CN October November 2023 Vol. 62 Issue 6


being grazed by cows that were near ready to calve. So he placed lower-quality hay in a bale feeder within the pasture. “The hay helps lure cattle into a pasture,” he says.“And I figured that if the cows preferred the hay over the grass, the grass may not be as good as I thought.” Jimmy, Tracy, and their associate, Jesus M. Esparza, manage and run the entire operation. Whether it’s reading DNA and EPDs to produce the best calves, or assuring calves receive preconditioning programs to meet the specs for all-natural or NHTC markets, the operation enables them to take advantage of demand-based markets spawned by the Beef Checkoff years ago.

are on a vaccine protocol to develop a strong immune system. Calves are weaned at 4 to 5 months of age. Taylor prefers to fence-line wean when possible to reduce stress on calves and their mamas. Calves then graze native grasses and gradually move to more hay and feed during backgrounding. Supplements include feed from Livestock Nutrition Center. After backgrounding, calves are usually placed in the feedyard at about 700 pounds, then marketed through quality and production-based grids. Taylor gauges grass quality to help assure cows maintain good body condition scores (BCS) at breeding, usually at BCS 5 to 6. In August, he was concerned about the quality of a pasture

“Our ranch is being paid a high premium for our calves partly because of checkoff-funded research that has helped improve quality,” he says.“That and beef promotion help bring more domestic and international consumers to the beef dinner table. “I believe it would have been difficult to attain our overall success without the demand developed through checkoff funding.”


T he Beef Checkoff has paid for itself many times over.“In 2022, every $1 collected from producers generated an $11.91 return on investment,” says CBB Chairman Jimmy Taylor, a producer from Cheyenne, Okla. Checkoff-supported programs aimed at beef research, promotion and education have created exploding demand for U.S. beef here and abroad. The checkoff and the development of better genetics have led to more than 70 percent of U.S. beef carcasses grading Choice or better. Consumers love it. They pay high dollar for high-quality beef, even during a pandemic and weak economic times. Foreign buyers want the same quality, even in beef cuts and variety meats that may not appeal to American families. “Exports account for 15 percent of U.S. beef sold,” Taylor says, adding that export values increase annually for U.S. carcasses.“Exports account for about $450 in value for every fed animal marketed.” As CBB chairman, Taylor is one of 20 producers on the Beef Promotion Operating Committee that selects checkoff-funded projects dealing with beef promotion, research and education.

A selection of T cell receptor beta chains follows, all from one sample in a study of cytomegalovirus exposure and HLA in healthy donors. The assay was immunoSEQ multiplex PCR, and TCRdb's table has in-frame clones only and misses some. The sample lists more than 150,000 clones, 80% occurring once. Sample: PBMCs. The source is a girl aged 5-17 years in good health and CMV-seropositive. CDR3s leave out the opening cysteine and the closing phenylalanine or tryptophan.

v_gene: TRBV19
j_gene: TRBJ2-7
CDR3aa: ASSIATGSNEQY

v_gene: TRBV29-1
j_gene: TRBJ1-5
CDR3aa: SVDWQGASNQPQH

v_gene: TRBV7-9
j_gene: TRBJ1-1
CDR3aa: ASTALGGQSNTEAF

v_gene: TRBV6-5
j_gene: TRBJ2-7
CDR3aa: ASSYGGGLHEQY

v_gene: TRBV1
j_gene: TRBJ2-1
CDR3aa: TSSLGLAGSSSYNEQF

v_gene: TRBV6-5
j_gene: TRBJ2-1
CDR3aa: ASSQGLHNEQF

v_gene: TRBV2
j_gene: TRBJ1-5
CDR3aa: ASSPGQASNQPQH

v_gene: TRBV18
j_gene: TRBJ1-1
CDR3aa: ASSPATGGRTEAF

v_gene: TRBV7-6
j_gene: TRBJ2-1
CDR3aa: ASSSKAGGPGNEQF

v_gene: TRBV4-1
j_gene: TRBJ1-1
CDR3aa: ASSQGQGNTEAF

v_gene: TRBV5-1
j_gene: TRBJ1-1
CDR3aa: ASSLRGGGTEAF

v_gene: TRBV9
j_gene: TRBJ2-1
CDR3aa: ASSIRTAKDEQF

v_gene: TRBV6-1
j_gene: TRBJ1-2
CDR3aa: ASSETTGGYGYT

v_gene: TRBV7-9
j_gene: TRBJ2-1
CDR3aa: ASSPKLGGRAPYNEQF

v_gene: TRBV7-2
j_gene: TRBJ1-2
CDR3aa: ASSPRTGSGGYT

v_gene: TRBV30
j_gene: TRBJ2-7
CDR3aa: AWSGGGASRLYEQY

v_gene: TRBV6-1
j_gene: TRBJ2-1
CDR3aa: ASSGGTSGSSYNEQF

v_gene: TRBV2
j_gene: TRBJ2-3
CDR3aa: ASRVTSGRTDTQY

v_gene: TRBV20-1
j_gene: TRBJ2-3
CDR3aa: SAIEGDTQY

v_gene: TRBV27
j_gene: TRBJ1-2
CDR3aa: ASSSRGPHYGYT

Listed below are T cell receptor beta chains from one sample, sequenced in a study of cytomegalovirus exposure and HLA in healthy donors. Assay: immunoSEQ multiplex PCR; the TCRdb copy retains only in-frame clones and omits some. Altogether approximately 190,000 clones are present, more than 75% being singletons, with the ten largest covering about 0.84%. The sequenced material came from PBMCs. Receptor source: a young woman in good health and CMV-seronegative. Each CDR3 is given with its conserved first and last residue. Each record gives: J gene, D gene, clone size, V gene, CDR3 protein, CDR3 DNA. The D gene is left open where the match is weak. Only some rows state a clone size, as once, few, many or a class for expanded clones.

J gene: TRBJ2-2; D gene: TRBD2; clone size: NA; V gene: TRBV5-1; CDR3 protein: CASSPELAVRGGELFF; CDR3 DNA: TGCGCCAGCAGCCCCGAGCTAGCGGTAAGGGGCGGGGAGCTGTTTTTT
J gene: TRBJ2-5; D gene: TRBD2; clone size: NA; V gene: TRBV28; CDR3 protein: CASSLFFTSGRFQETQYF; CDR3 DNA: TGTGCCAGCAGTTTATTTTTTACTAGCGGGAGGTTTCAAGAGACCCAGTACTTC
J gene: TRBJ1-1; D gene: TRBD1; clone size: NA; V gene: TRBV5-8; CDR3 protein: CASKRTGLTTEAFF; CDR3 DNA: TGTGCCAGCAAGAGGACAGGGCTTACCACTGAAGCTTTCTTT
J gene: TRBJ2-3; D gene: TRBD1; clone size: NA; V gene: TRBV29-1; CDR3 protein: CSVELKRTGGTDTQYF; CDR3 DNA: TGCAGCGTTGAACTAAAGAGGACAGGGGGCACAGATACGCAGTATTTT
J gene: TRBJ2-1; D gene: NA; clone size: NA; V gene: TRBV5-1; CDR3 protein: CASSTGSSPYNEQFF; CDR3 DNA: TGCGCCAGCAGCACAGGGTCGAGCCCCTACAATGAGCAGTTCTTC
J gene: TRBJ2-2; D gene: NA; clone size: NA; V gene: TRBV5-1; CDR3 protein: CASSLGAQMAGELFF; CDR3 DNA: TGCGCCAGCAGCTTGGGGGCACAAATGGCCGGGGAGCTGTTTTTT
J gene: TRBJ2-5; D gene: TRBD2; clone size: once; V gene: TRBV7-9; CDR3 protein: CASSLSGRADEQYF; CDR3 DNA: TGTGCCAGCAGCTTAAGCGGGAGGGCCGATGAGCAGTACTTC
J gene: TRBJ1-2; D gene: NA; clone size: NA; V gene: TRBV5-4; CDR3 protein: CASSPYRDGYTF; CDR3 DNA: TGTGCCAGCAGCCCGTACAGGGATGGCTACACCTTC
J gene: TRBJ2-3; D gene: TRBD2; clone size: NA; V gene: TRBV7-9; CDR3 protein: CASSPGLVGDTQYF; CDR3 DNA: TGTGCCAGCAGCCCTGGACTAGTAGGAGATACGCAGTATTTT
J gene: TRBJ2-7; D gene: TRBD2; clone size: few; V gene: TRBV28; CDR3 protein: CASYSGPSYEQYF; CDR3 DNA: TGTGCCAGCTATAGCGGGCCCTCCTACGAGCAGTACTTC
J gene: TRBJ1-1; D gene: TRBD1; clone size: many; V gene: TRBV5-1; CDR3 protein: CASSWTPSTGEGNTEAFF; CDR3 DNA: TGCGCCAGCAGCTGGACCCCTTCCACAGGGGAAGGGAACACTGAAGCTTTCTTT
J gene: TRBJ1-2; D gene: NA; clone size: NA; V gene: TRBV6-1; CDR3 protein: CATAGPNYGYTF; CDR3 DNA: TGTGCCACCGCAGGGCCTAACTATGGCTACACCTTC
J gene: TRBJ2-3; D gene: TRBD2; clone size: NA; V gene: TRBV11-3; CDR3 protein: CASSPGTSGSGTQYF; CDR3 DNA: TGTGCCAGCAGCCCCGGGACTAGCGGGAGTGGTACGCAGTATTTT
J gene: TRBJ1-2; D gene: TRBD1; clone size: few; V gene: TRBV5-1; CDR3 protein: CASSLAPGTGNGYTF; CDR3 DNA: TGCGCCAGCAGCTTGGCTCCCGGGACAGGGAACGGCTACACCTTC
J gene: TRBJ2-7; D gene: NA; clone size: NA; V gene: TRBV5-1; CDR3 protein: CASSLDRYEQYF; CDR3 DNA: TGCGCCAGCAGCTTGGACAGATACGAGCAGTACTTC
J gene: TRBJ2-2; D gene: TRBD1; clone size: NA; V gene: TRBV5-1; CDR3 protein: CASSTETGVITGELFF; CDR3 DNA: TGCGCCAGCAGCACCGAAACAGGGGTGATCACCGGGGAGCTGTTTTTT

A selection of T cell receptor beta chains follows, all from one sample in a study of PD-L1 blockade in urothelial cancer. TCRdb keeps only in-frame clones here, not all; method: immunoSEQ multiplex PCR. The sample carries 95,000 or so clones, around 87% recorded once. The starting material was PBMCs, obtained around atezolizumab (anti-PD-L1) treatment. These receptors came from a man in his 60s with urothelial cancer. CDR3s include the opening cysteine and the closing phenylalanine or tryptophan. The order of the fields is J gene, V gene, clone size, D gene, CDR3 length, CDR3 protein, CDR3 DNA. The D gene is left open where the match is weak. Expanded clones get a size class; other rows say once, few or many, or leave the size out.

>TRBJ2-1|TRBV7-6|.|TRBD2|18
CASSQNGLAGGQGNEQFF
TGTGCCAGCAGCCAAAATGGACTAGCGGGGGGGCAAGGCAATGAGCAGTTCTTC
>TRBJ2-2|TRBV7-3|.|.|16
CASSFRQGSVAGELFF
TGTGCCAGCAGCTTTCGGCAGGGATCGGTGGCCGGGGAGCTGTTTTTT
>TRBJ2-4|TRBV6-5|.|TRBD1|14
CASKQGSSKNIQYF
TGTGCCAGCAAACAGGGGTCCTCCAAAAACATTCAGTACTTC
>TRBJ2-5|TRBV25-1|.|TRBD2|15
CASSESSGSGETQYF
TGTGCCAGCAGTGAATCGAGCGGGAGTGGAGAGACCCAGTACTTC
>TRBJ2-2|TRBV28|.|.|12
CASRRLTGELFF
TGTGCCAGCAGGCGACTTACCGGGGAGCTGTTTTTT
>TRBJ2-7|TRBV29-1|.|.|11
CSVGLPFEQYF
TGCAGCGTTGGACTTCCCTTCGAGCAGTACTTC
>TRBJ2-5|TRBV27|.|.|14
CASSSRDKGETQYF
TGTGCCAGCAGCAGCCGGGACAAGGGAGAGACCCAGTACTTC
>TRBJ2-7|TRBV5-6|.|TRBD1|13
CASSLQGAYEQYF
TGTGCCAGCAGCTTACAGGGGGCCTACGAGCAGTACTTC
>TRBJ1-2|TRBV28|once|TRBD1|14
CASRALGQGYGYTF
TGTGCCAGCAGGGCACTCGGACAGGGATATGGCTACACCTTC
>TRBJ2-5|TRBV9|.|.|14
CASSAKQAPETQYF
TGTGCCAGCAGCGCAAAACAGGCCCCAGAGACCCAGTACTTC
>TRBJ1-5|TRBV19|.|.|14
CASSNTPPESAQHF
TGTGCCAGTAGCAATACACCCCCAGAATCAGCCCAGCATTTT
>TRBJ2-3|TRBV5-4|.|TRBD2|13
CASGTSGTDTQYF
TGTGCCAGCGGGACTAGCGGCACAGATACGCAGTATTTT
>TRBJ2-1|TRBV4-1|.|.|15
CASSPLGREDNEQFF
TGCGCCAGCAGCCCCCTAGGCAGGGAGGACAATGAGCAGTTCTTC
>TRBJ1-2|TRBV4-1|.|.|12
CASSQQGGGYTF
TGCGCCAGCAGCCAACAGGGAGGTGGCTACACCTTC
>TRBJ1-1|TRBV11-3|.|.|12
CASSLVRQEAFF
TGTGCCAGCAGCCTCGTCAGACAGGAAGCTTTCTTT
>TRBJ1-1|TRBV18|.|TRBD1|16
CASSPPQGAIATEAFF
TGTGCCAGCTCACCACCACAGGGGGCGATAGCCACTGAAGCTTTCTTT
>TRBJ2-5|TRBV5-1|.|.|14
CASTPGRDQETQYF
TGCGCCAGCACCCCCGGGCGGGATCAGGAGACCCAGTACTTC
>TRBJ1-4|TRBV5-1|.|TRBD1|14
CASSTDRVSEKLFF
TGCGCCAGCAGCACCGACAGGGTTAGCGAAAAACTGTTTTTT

There are nine checkoff “contractors” and three subcontractors that make proposals for projects to meet promotion, research and education goals. The goals are developed from input from six key Checkoff Program Committees: Consumer Trust, Domestic Marketing, International Marketing, Nutrition and Health, Safety and Product Innovation, and Stakeholder Engagement. “Our 2024 budget is approximately $36 million,” Taylor explains.“But we have requests for about $49 million in projects. We’re typically $8 million to $10 million short. This year we’re $13 million short of what is being asked for program funding.” All Producers Benefit There are occasional complaints about the checkoff. Taylor stresses as an individual producer, he couldn't come close to matching what the checkoff provides to his family’s operation.“Last year I paid about $400 into the checkoff,” he says.“With that amount, I’m limited to what I could do by myself to promote beef. “But checkoff dollars from me and thousands of other small and large producers pooled together help fund

tremendous programs that help increase beef demand. However, more money is needed,” he asserts. “In 1988, when the first checkoff dollars were collected, the value of each dollar was much higher than it is now. Today, the same $1 per head amounts to only about 35 cents per head compared to the late 1980s.” Even with calf, stocker and fed-cattle prices elevated to record high levels the past couple of years, beef demand has remained high.“Last year domestically, beef demand was at a 33-year high and, internationally, we set an all-time record in value at $11.68 billion in exports,” Taylor says. “The checkoff is doing its job in creating beef demand. The problem is with the dollar shrinking more each year due to inflation, good checkoff programs go unfunded. As the dollar continues to shrink, it will eventually impact our program’s ability to function at the level we are accustomed to. “We need more funding for the checkoff.” For more on the Cattlemen’s Beef Board and the Beef Checkoff, visit


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